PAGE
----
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Published: 2012/12/27
by Brian Robbins

The Folkadelics
Not A Folk Album


The Folkadelics’ debut album is exactly as advertised: it is not a folk album, fo’ sho’, boys and girls. This fine and dandy brain wrap is woven from threads of reggae, ska, bursts of funk, splashes of tie-dye spaciness, ratta-tat-tat hip-hop, and stone-ground rock ‘n’ roll.

The key to The Folkadelics’ sound is that there isn’t a key. You could point to the rhythm team of drummer Tom Barraco and bassist (and trombonist!) Drew Kelly, whose catalog of beats turns the world into one big ol’ happy ‘hood; or multi-instrumentalist Sam Miller’s vocals and guitar/harmonica/beatbox/clarinet workouts; or maybe Gavin Cummings’ super-sweet mandolin playing (when he’s not playing the trumpet or singing); or the powerful, soul-slathered vocals of frontwoman Danny Faraone – you could point to any one of the above, but you’d have to point at them all. And the all is The Folkadelics, folks – a very talented band of players.

Not A Folk Album is bookended by the yin/yang of “Nice Guy Felon” and “Siraj’s Song”: the former is a total psychedelic comic book story built from turn-on-a-dime rhythm change-ups and playful group vox, while the latter is a stripped-to-its-soul lovely acoustic tribute to a fallen soldier – a friend of the band whose life ended under mysterious circumstances. (“He came back in a casket one day/and the government won’t tell us why.”)

In between, The Folkadelics pull off the fine feat of doling out an eclectic mix of sounds that never loses its focus – and always invites a closer listen. Put an ear to “Vinyl Wax” for instance, and you’ll realize that its massive wall of sound may be anchored by Kelly’s bass, but it’s Cummings’ delicate mando flutters that provide the tune’s buoyancy. “Down The Well” is way funky, but it’s Miller’s nasty-ass blues harp that bumps things over the top. (Check out the fade on that one, by the way: the jam-inviting vocal closer “And I know someday I’m gonna make it home” holds its own as a crazy/cool blanket of beat expands and contracts in the background. This ought to be a killer live.) The band is putty in Faraone’s hands as she lets loose with the s-s-s-sexy kiss-off of “Wasted”, backing her leave-me-be delivery with everything from stop-and-go dynamics to a churning down-the-road outro. “Psychobabble”’s rapped-out lyrics and wokka-wokka rhythms are mixed in the foreground, but there are some cool layers of vocals and horn lines to be found just beneath the upper crust.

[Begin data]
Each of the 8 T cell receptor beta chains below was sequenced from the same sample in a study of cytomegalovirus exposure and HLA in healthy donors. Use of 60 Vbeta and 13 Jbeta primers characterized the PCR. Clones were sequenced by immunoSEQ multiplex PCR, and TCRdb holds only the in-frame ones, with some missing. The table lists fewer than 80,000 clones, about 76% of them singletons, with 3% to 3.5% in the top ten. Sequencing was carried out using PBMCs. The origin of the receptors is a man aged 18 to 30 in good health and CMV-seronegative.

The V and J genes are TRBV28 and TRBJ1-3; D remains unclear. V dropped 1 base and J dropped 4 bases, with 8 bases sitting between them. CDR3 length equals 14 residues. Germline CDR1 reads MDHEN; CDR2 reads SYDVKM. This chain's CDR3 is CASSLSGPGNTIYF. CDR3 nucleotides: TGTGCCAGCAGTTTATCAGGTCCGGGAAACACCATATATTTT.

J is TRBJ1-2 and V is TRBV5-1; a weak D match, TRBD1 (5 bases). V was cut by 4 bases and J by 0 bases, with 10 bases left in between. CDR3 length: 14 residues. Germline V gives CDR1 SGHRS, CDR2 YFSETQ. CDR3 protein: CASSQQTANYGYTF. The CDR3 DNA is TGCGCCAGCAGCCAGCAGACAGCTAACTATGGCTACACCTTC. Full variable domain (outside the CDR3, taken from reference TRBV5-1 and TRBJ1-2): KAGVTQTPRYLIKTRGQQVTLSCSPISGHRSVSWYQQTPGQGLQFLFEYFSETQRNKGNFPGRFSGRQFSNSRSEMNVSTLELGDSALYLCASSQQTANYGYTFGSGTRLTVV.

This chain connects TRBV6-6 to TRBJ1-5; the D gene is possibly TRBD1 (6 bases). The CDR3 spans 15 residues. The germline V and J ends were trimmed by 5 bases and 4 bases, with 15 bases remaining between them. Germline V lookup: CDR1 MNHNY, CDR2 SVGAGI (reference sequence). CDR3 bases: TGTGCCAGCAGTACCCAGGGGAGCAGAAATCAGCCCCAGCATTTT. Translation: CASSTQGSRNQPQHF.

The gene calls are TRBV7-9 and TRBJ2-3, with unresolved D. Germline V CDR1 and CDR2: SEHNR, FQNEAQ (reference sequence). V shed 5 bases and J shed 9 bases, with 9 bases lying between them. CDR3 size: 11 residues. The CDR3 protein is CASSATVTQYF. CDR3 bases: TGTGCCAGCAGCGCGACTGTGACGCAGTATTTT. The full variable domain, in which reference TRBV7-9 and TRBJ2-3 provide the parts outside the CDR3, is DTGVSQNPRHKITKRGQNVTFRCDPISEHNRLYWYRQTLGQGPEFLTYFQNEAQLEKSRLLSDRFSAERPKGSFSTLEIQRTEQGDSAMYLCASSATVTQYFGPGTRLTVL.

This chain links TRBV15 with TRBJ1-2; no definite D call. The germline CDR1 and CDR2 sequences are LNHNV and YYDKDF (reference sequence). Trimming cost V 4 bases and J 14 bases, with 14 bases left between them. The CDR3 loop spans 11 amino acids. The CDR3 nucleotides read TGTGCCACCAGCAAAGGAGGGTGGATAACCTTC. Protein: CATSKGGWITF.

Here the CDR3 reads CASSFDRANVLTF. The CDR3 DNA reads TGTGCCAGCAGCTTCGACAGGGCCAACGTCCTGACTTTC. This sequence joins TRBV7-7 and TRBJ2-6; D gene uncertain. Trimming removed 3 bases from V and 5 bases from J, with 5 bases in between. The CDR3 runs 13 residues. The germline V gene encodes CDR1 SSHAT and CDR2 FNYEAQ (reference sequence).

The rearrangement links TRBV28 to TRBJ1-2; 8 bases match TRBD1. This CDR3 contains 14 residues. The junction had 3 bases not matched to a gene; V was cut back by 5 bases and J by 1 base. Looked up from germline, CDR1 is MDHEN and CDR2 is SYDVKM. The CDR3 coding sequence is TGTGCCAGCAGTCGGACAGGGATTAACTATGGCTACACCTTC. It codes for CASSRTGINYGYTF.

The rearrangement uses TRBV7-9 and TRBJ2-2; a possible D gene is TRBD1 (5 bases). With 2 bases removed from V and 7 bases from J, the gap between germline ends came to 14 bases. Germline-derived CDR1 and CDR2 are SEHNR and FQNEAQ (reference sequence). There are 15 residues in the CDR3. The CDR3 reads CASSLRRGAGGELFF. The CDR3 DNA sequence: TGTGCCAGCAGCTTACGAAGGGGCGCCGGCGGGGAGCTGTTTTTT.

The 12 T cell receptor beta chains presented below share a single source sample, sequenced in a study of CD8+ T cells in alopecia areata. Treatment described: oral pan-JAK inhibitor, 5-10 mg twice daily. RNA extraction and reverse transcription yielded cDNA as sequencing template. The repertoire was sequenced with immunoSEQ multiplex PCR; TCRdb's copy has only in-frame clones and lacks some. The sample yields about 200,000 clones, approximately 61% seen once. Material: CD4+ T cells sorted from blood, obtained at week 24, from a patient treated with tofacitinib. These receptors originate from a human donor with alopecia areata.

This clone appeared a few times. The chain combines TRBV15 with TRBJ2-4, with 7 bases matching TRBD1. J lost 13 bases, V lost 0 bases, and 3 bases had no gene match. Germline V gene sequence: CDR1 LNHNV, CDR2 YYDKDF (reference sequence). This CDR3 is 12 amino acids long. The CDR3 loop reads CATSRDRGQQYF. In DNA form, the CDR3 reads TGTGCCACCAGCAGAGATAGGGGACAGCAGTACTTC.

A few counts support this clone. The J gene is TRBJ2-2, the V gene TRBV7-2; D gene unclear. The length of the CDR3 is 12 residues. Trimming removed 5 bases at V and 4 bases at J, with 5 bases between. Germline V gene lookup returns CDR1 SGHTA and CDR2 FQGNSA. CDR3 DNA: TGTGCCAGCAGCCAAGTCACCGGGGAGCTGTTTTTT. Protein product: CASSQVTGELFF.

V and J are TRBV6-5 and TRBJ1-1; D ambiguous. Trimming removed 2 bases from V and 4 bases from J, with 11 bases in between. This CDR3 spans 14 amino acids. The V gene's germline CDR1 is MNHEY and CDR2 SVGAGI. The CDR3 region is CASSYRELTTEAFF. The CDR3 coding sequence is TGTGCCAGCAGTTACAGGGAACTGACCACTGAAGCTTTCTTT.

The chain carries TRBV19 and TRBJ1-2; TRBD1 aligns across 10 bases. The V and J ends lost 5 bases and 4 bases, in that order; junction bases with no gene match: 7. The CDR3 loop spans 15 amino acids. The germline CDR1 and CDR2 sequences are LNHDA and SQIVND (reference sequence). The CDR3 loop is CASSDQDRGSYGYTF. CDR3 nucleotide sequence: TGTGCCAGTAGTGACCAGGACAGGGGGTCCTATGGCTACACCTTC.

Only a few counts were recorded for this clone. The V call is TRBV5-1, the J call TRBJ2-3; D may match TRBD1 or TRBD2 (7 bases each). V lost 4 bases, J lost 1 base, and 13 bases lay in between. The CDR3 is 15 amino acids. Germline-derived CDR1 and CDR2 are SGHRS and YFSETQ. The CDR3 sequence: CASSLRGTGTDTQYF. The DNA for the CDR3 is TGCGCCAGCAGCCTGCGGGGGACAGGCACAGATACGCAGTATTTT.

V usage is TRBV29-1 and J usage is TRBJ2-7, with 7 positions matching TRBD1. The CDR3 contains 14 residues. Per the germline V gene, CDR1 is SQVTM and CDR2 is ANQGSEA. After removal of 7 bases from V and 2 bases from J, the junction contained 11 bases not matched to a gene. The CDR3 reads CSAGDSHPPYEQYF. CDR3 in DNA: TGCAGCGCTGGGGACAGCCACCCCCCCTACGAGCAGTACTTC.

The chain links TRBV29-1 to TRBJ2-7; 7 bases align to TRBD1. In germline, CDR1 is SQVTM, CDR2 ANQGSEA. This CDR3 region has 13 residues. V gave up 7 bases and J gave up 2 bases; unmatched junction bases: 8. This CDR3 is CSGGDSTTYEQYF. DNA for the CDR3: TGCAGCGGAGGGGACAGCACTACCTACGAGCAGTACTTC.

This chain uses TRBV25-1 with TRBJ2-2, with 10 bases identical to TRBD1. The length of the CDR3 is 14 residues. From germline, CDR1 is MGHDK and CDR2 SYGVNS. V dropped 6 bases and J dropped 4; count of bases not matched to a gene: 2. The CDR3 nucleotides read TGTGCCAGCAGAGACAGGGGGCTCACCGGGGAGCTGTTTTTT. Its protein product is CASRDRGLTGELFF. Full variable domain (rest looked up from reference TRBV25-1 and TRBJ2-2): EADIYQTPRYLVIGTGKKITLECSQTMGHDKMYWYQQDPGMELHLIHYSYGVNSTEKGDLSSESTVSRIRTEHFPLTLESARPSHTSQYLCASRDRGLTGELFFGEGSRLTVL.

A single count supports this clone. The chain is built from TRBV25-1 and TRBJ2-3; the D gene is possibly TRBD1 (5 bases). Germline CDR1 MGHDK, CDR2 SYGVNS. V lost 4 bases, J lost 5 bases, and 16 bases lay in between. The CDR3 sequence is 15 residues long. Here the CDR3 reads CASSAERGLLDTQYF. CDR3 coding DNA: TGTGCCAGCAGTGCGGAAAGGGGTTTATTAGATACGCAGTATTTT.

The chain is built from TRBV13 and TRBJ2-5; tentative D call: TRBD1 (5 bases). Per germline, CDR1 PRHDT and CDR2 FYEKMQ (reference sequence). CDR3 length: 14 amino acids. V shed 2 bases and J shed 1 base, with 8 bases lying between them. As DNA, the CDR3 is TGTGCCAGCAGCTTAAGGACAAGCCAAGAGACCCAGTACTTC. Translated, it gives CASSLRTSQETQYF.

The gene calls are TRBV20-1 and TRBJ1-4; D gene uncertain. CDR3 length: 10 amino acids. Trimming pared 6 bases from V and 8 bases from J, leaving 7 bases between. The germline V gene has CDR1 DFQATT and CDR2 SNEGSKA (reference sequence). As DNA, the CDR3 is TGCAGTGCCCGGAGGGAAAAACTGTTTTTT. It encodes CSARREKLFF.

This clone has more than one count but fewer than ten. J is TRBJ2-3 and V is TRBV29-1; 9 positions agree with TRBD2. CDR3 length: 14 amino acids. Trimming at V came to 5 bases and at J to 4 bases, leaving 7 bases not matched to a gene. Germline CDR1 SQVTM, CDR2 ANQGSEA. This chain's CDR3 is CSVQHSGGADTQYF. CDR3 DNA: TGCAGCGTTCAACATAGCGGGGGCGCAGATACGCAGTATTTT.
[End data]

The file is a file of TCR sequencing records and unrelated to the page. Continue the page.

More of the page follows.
The album’s biggest risk/surprise/triumph is The Folkadelics’ take on Johnny Cash’s “Folsom Prison Blues”, ushered in by a reverb-and-tremolo-soaked guitar quote of the tune’s trademark riff, slowed to a crawl and trailing off into the ozone as the band settles into a big-time funky groove. Faraone tells the tale as a wah-pedaled guitar grunts and groans behind her; drummer Tom’s father Rob Barraco guests with some tasty piano; and the whole ensemble manages to turn a country classic into a total butt-bumping funkfest.

Fun? Darn tooting. Talented? Oh, yeah. A possibly-deceptive band name? Yep.

This truly is Not A Folk Album. And if The Folkadelics are a folk band, it’s of a world of their own making – which sounds like a pretty cool place to live, actually.


Brian Robbins’ world of his own making revolves around the Earth at

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